5 Questions to Ask When Your Marketing Isn't Working
Your business is born from the best intentions, but without proper marketing execution, your momentum can stall when growth matters most. While marketing agencies handle 20 to 30 brands at the same time, your team and your business don't have the time to glean this kind of insight before turning things around.
For that reason, it is more important than ever to reflect upon and improve your marketing practices when numbers are underwhelming. Ask the right questions about your process, execution, audience and market, and your team can turn those down times into an opportunity for long-term growth.
1. Is our execution consistent? According to the Aberdeen Group, only 32 percent of marketers said they feel that they are effectively executing enough content. That means that over two-thirds of all marketers are missing the mark on basic content execution. If your content marketing isn't working, this is probably a good place to start.
Check your past two or more months of posts and note the day of the week and time of publication. Also, read these pieces and answer honestly: Is each one of consistent quality? If you're publishing at an inconsistent rate, audiences may be turned off by that unreliability. If the quality is inconsistent, you may be losing audience members to subpar content.
2. Is our content relevant? Digital media is about carefully curating work that yields organic traffic as users return to it. At least, that's half the story. The other half involves creating relevant, topical hits that foster link building/discussion and raise SEO rankings in the process.
As new technologies, trends and practices emerge, people want to learn about them right away. Keep an eye out for emerging issues in your industry and capitalize on them. Doing so can garner more hits in the near term by tapping an uptick in organic search. It can also establish your content as an authoritative reference on the subject and earn inbound links that boost search rankings for future discovery.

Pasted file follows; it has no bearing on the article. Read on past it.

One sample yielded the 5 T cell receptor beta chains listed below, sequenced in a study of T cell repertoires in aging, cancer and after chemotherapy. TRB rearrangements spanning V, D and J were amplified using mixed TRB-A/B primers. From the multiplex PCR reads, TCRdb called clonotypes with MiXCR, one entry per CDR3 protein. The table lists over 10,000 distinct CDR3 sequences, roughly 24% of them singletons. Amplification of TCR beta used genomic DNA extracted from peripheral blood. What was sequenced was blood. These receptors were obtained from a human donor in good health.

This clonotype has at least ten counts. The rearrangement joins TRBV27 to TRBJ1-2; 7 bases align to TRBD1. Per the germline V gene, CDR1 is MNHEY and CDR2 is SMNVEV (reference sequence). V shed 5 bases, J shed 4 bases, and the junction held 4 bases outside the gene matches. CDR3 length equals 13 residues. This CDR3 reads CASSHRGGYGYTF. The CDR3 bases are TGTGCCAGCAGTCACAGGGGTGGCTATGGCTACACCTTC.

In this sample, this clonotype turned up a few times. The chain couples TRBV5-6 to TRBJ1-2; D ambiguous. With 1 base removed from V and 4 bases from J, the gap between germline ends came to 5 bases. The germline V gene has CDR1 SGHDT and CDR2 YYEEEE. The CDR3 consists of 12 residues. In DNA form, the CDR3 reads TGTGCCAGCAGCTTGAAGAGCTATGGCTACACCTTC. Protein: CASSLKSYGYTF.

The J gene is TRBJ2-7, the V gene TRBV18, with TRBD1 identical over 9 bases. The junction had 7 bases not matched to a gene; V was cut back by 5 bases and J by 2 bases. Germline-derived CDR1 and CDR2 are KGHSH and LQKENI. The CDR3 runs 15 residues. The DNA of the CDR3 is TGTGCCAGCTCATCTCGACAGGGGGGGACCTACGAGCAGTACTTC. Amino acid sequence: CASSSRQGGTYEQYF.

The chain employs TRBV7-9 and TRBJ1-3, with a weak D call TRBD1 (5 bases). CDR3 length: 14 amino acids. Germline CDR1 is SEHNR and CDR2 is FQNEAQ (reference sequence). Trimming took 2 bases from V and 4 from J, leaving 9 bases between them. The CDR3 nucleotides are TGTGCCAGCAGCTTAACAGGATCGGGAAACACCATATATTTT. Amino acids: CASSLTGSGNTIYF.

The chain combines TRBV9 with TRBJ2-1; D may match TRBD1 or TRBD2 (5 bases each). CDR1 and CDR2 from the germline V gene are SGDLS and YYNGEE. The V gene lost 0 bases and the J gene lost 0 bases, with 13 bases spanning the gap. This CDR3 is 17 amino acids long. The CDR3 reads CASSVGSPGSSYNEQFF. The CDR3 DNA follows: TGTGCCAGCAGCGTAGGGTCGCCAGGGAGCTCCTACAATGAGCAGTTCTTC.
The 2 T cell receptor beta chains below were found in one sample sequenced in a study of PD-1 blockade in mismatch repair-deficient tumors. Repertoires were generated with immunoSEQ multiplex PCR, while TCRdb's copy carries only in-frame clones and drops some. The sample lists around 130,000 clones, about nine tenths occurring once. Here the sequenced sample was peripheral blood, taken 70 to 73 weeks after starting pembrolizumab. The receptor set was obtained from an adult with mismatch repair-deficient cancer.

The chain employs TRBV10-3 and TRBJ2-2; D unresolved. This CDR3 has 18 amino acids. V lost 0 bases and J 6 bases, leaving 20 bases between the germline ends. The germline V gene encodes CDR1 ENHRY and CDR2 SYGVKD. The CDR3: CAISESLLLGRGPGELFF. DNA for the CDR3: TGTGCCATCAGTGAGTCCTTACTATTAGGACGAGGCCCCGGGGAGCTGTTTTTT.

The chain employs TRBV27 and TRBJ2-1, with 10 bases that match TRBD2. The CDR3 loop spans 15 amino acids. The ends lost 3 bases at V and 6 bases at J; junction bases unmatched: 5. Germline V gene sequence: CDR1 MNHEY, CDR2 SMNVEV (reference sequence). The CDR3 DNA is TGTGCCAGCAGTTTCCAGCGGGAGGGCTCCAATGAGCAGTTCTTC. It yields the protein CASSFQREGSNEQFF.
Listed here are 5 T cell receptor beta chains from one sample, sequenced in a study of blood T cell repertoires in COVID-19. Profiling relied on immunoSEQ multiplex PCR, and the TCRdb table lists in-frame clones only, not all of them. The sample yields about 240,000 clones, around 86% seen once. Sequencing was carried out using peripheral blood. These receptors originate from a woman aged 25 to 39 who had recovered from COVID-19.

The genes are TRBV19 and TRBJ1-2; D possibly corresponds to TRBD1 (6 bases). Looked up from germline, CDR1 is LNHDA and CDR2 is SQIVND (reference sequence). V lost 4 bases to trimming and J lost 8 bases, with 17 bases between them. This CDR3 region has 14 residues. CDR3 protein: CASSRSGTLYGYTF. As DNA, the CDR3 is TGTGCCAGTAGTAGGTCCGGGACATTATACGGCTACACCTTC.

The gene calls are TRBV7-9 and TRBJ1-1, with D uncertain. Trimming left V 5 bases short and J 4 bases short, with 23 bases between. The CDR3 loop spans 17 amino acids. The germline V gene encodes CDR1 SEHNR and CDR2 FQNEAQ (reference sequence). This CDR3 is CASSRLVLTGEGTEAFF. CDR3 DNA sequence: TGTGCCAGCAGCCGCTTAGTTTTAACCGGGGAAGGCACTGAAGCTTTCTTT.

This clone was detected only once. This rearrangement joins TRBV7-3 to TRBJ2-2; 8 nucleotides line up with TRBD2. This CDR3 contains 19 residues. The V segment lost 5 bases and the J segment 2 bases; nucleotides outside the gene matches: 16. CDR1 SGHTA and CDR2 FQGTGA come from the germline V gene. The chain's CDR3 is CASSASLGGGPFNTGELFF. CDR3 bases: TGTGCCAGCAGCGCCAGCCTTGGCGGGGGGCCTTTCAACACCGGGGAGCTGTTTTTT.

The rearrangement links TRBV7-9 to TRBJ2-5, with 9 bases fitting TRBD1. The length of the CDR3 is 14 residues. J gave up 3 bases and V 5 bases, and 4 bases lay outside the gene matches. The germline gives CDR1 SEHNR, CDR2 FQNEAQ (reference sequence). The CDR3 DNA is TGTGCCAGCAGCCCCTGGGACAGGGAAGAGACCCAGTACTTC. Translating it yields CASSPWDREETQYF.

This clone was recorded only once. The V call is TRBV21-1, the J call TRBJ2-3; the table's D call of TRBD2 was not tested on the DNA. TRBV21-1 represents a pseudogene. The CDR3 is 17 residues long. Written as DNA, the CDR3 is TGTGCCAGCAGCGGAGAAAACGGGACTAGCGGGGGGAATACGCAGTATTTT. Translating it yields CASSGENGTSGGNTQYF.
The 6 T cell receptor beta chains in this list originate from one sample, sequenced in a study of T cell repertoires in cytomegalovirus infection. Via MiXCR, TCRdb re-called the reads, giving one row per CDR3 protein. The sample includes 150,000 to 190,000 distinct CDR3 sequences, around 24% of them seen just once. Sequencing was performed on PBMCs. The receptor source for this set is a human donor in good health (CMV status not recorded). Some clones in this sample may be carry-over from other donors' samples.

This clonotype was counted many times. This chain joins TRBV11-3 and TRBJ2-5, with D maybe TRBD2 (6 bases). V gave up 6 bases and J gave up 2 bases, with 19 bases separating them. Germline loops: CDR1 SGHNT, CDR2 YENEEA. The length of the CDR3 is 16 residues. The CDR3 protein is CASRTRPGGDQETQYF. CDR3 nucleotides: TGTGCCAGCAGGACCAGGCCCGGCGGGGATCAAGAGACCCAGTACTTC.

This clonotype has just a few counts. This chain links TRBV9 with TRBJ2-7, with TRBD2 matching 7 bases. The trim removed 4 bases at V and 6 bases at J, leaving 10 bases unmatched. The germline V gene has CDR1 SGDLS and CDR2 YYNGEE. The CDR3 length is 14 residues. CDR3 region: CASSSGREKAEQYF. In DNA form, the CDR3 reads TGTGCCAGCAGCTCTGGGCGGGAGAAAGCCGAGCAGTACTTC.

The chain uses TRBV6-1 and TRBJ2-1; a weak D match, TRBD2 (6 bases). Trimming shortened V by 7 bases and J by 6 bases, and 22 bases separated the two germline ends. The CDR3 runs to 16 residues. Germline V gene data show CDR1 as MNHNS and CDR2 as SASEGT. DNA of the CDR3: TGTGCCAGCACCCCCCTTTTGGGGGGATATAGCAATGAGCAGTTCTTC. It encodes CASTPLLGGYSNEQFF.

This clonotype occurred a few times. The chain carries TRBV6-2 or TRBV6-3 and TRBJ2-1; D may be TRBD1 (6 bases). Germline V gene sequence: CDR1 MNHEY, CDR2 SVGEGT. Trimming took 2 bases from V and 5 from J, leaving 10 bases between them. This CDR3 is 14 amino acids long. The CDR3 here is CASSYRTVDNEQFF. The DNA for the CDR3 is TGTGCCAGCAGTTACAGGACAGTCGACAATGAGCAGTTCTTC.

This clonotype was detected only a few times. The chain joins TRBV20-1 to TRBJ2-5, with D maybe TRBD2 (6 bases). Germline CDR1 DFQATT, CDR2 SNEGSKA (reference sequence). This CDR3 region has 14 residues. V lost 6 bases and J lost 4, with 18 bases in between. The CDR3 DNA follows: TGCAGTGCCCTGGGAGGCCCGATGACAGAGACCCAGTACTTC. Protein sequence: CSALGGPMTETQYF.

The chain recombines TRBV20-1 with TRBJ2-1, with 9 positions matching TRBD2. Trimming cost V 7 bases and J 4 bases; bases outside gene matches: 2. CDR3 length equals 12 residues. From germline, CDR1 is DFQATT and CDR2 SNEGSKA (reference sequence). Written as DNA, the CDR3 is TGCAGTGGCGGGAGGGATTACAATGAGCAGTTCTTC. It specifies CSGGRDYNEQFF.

Suffice to say that if you're late to the party, you're going to get lost in the shuffle. Note the timing on content relative to the initial buzz of the related topic and see if you're being reactive instead of proactive.
3. Are we promoting on the right channels? Interesting content is one of the top three reasons why users take the time to follow brands on social media. This is great news, if you fulfill two important criteria. The first is publishing interesting content, and the second is putting that content in front of the eyes that might find it interesting.
This second factor is easy to overlook. In fact, 36 percent of marketers say they can't accurately attribute conversion to the correct marketing channel, leading to misplaced resources and frustrated teams.
While social media has reached a level of ubiquity, communities and topics demonstrate preferences for particular social channels. Monitor social traffic across all platforms and identify which network sees the greatest sharing/interaction per post. Focusing a disproportionate amount of time and resources on the wrong channels can lead to decreased return on investment and untapped potential on other networks.